The past two days have seen the start of a 10 day period in which Cape Town accommodation is booked out, with resultant chaos on the roads, and is impacting on tourism services, to the frustration of the many visitors, largely South Africans, in Cape Town, as well as its residents!
The positive aspect for the holidaymakers is the magnificent weather we have been blessed with, the South-Easter having stayed away so far, although it may make a vigorous comeback tomorrow. This has attracted locals as well as tourists to the beautiful beaches of Cape Town, Camps Bay and Clifton being the two most perfect and beautiful Blue Flag beaches in our city. I have not seen such parking demand as yesterday, when the parking spaces opposite and in front of the Camps Bay High School were full by midday.
The downside is that Cape Town is unlikely to cope with the volume of cars and visitors in the next week:
* for the first time City of Cape Town traffic services regulated traffic coming down from Signal Hill or up Kloof Road past The Roundhouse this past weekend, a crossing of many near-accidents. This means that traffic coming up Camps Bay Drive from Camps Bay is badly backed up.
* even worse was the situation at Table Mountain yesterday. I had offered to drop two Norwegian guests at Platteklip Gorge, where they wanted to hike up the mountain. Another set of traffic police helped me get onto Tafelberg Road, only to have a near collision with a bakkie belonging to the Table Mountain Aerial Cableway Company, stopping suddenly in our lane in front of the car, having travelled all the way down the mountain against oncoming traffic. He shouted at us that we were not allowed up the mountain, as no traffic was moving up or down, yet the Cablecar sign at the circle showed that the Cableway was open. We had seen cars parked Continue reading →
The Sweet Service Award goes to the Waterfront Boat Company, for hosting a group of guest house owners on a harbour cruise on a picture-perfect Cape Town evening, accompanied by Boschendal Grande Cuvee Brut and their Le Grande Pavillon Brut RosÃ©, and then hosted by Waterfront 221 restaurant, to introduce the Cruise and Dine package which the restaurant and the cruise company have developed.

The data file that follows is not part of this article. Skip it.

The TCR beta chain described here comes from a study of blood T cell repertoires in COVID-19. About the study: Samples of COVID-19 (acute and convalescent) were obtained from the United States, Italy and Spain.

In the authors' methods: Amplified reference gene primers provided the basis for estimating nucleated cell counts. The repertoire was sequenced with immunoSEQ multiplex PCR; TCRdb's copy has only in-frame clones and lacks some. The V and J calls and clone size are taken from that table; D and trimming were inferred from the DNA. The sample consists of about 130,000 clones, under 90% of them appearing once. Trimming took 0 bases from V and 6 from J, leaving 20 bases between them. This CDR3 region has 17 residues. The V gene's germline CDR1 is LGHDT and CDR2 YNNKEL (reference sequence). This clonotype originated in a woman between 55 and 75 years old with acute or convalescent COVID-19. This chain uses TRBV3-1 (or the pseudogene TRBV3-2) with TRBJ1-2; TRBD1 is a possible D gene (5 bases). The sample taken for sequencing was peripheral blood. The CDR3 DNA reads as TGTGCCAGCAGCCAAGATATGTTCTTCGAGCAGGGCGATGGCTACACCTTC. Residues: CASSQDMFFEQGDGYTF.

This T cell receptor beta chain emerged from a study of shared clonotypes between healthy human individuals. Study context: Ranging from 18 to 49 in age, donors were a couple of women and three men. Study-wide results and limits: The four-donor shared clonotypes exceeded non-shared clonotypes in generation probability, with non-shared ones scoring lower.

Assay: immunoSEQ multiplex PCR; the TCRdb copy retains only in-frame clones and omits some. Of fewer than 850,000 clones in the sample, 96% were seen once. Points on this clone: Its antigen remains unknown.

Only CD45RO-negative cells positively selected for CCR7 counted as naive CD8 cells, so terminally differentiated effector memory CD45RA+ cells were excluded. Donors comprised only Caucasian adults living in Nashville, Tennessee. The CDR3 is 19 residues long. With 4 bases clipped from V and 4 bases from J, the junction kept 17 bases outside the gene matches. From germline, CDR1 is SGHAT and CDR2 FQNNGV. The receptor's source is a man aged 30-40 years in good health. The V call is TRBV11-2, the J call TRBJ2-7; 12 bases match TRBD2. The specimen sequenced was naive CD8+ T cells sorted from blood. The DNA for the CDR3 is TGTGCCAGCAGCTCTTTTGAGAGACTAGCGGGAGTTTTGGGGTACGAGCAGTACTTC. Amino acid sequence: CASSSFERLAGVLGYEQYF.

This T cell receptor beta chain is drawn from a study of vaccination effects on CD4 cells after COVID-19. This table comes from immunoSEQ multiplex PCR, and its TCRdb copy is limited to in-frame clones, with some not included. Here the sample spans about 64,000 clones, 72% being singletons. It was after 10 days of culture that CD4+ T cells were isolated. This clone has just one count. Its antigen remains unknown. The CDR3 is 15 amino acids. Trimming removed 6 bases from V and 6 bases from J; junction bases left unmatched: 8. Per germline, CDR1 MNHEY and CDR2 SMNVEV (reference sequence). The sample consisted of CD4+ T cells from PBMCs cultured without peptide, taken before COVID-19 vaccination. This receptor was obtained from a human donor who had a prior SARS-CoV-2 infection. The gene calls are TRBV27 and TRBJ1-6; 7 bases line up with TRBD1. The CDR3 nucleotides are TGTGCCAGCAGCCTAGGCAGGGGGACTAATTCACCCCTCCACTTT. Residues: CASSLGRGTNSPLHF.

The Sour Service Award goes to Bird Boutique Café in Bree Street. It was a first visit, and we sat in the entrance hall at a long table with benches. A waitress took our order. It took 20 minutes to bring tap water. The food order for the second person was not given to the kitchen. The orange juice had to be re-ordered. The food was slow in coming from the kitchen. I spoke to the co-owner Heike Stegmann, having asked for her, and spoke in German to her, out of courtesy to her, as I had read that she was German. She immediately told me that I could not say “Du” to her, but had to say “Sie”, as I did not know her! In South Africa most Germans would say ‘Du’, especially as I was older than she. No disrespect had been intended. There was no apology for the poor service, but we were told that we should have seen the note that customers must place their own order in the kitchen. As we were not sitting in that room, we did not see the notice! The waitress also did not tell us. The menu was worn and partly torn, and we had a chipped glass in which the water was served. The owners were in the kitchen, remaining hidden in the kitchen, behind a curtain. We could not see the “boutique” in the name of the ‘restaurant’, especially with the crates for seating! We bought 2 packets of home-made lebkuchen biscuits, and they were stone-hard when we ate them at home.
The WhaleTales Sweet & Sour Service Awards are presented every Friday on the WhaleTales blog. Nominations for the Sweet and Sour Service Awards can be sent to Chris von Ulmenstein at firstname.lastname@example.org. Past winners of the Sweet and Sour Service Awards can be read on the Friday posts of this blog, and in the WhaleTales newsletters on the www.whalecottage.com website.